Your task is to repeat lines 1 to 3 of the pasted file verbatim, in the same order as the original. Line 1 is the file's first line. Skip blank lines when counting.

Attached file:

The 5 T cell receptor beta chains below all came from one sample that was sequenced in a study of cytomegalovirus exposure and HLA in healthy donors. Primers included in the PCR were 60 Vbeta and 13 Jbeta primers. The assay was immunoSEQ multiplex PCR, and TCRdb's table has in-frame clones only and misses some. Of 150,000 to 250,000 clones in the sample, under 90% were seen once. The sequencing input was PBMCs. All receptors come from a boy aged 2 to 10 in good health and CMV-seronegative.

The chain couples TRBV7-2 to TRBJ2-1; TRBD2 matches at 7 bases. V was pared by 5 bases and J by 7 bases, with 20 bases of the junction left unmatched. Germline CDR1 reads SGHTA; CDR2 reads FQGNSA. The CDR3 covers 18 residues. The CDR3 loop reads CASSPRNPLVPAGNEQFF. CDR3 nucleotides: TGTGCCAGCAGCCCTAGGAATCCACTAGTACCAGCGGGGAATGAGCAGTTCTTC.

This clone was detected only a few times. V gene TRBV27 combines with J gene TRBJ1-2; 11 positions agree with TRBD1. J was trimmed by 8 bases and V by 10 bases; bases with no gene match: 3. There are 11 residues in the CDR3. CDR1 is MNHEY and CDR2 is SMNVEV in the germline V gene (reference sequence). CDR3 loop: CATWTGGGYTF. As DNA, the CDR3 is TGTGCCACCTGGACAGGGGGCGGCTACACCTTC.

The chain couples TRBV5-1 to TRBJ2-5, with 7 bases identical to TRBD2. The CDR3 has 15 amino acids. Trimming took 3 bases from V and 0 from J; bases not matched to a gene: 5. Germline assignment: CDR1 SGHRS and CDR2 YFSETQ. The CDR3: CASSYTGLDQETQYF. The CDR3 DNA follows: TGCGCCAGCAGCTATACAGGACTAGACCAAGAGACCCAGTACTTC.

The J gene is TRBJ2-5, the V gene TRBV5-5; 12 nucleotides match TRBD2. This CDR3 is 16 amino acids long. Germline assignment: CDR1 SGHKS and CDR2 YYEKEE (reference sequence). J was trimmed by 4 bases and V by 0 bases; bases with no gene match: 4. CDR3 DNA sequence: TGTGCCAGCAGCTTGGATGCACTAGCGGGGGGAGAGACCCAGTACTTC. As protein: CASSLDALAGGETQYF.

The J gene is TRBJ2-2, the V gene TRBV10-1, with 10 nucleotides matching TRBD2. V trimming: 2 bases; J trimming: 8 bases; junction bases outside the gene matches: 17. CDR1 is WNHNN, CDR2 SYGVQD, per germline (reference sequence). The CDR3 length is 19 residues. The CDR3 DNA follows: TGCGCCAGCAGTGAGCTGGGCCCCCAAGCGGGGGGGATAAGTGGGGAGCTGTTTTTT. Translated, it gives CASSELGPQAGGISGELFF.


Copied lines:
The 5 T cell receptor beta chains below all came from one sample that was sequenced in a study of cytomegalovirus exposure and HLA in healthy donors. Primers included in the PCR were 60 Vbeta and 13 Jbeta primers. The assay was immunoSEQ multiplex PCR, and TCRdb's table has in-frame clones only and misses some. Of 150,000 to 250,000 clones in the sample, under 90% were seen once. The sequencing input was PBMCs. All receptors come from a boy aged 2 to 10 in good health and CMV-seronegative.

The chain couples TRBV7-2 to TRBJ2-1; TRBD2 matches at 7 bases. V was pared by 5 bases and J by 7 bases, with 20 bases of the junction left unmatched. Germline CDR1 reads SGHTA; CDR2 reads FQGNSA. The CDR3 covers 18 residues. The CDR3 loop reads CASSPRNPLVPAGNEQFF. CDR3 nucleotides: TGTGCCAGCAGCCCTAGGAATCCACTAGTACCAGCGGGGAATGAGCAGTTCTTC.

This clone was detected only a few times. V gene TRBV27 combines with J gene TRBJ1-2; 11 positions agree with TRBD1. J was trimmed by 8 bases and V by 10 bases; bases with no gene match: 3. There are 11 residues in the CDR3. CDR1 is MNHEY and CDR2 is SMNVEV in the germline V gene (reference sequence). CDR3 loop: CATWTGGGYTF. As DNA, the CDR3 is TGTGCCACCTGGACAGGGGGCGGCTACACCTTC.